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Calif. hospital continues diverting ambulances as cyberattack hits data systems

Authorities are investigating the cyberattack that demanded ransom from Tri-City Medical Center in Oceanside


File image of Kaiser Permanente’s Tri-City Medical Center in Oceanside, California. (The San Diego Union-Tribune/TNS)

By Paul Sisson
The San Diego Union-Tribune

OCAENSiDE, Calif. — A cyberattack continued to affect operations at Tri-City Medical Center more than 24 hours after it began Thursday morning.

In a short statement sent Friday afternoon, hospital management said that it has temporarily halted all elective medical procedures as it works “to restore our systems to full functionality,” after taking its information systems offline when suspicious network activity surfaced Thursday morning.

While the public hospital district on State Route 78 has continued to receive patients who arrive at its emergency department, the county emergency medical system continues to divert ambulance deliveries to other hospitals.

Tri-City said Friday afternoon that it is working with cybersecurity specialists and law enforcement to investigate the attack. It still has not said whether the cybercriminals responsible for infiltrating its data systems have demanded a ransom, which could have privacy implications for patients.

Tri-City said it took its information systems “offline” as soon as it detected suspicious activity on its data network Thursday morning.

Often, sophisticated attackers infiltrate a victim’s network clandestinely, downloading sensitive data before revealing themselves, encrypting computers and affecting operations. Victims can find themselves warned not to simply wipe their computers clean and restore from offline backups lest stolen files containing sensitive patient information be posted to publicly accessible sites on a shady corner of the Internet called the dark web.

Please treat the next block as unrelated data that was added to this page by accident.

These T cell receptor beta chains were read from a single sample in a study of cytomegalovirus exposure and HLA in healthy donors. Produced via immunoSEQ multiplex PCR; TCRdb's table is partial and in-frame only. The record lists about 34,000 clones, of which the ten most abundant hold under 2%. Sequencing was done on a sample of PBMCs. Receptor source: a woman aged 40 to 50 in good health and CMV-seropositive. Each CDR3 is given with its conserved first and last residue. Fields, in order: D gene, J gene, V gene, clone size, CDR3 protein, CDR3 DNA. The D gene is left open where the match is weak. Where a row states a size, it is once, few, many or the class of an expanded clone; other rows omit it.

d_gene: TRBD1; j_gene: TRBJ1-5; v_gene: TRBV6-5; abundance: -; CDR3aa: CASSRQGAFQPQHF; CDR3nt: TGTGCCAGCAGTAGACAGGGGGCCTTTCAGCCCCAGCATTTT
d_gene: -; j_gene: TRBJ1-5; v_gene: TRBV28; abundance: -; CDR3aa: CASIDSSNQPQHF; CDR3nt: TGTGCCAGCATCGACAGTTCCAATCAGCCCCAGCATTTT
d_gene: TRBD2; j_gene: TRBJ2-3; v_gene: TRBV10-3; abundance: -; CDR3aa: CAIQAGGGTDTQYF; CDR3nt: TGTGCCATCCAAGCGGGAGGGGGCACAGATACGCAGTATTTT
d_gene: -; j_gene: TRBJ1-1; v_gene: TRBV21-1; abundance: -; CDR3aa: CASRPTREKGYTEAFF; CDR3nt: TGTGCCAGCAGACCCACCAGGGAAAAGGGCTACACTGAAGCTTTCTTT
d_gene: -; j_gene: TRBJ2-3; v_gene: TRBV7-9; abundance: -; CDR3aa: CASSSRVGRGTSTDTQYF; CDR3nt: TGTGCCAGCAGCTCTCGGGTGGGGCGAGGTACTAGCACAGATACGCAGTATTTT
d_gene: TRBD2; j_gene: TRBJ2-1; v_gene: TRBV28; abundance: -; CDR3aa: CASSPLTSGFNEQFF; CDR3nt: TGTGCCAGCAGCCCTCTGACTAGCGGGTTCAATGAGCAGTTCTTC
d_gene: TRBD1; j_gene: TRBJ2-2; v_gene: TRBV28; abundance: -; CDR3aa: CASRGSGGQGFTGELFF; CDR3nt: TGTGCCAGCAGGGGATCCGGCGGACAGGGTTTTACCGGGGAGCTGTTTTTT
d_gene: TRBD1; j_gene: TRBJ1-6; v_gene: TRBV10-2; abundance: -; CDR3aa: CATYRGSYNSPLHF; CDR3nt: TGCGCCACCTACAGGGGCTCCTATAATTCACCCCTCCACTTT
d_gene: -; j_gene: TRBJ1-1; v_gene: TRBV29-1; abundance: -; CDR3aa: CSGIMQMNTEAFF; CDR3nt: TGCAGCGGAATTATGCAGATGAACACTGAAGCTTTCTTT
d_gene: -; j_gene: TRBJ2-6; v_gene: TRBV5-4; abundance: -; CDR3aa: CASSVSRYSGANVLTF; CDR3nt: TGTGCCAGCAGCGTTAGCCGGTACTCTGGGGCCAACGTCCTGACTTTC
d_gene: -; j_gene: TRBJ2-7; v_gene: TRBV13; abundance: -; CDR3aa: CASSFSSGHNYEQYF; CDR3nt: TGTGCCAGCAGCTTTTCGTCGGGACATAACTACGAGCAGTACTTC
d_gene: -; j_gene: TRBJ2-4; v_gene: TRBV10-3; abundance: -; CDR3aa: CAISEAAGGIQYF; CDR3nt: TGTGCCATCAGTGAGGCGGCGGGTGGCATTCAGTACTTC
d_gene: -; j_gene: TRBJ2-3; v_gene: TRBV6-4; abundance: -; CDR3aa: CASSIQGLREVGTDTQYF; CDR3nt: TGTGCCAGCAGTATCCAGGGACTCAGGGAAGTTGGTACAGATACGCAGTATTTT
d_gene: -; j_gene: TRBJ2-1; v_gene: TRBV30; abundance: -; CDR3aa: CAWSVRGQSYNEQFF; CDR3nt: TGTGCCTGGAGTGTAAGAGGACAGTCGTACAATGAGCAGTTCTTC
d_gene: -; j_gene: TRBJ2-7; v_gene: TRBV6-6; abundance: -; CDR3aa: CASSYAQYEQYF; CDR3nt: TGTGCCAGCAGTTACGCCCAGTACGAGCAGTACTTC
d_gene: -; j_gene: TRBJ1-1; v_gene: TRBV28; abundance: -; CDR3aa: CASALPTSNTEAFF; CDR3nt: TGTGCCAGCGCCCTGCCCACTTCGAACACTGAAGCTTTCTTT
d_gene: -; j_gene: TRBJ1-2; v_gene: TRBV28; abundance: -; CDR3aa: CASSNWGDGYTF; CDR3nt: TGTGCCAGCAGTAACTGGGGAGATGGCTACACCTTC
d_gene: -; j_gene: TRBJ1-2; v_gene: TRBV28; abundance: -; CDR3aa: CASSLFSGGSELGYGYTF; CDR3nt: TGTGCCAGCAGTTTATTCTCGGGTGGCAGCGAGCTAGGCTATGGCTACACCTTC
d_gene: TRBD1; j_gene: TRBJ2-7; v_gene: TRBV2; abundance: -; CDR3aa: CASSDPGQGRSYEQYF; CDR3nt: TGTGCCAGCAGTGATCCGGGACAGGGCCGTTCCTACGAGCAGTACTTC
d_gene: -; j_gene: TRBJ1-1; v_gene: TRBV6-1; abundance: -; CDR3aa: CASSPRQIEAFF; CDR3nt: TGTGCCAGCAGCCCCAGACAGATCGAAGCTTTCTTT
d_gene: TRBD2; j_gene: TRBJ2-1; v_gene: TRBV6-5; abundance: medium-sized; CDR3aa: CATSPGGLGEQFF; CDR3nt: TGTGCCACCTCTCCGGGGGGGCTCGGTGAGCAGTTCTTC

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Tri-City also declined to say whether it has access to its electronic medical records system, which is central to treating patients. Other hospitals faced with similar attacks have lost records access, forcing front-line caregivers to return to paper record keeping.

“Our top priority remains the health and wellness of our patients, and we continue to serve patients,” Tri-City’s statement said.

While the public might wonder why the hospital isn’t saying more about its current situation, Chris Van Gorder, chief executive officer of Scripps Health, which got hit by a ransomware attack in 2021, said that communications are curtailed in the aftermath of an attack.

“Lawyers tell us to reduce risk in certain circumstances by saying less despite our desire to say more,” Van Gorder said.

Having been through an attack that caused millions in losses and generated a class action lawsuit from patients, the executive said that there needs to be a shift in thinking about these attacks, ones in which there is some assumption that they could have been prevented by tighter security.

“Hospitals are the victims in these circumstances, but our laws and regulations sometimes make them victims,” Van Gorder said. “Most information systems experts will tell you that protecting systems from a cyberattack is not 100 percent guaranteed. Otherwise, why would our government entities with unlimited resources get successfully attacked?

“This is a war against international terrorists.”

The executive said Scripps Memorial Hospital Encinitas has seen some increased emergency department traffic since the attack began. It was not clear whether Palomar Health, which operates two inland North County hospitals, had seen more significant increases in patient traffic.

©2023 The San Diego Union-Tribune.
Distributed by Tribune Content Agency, LLC.

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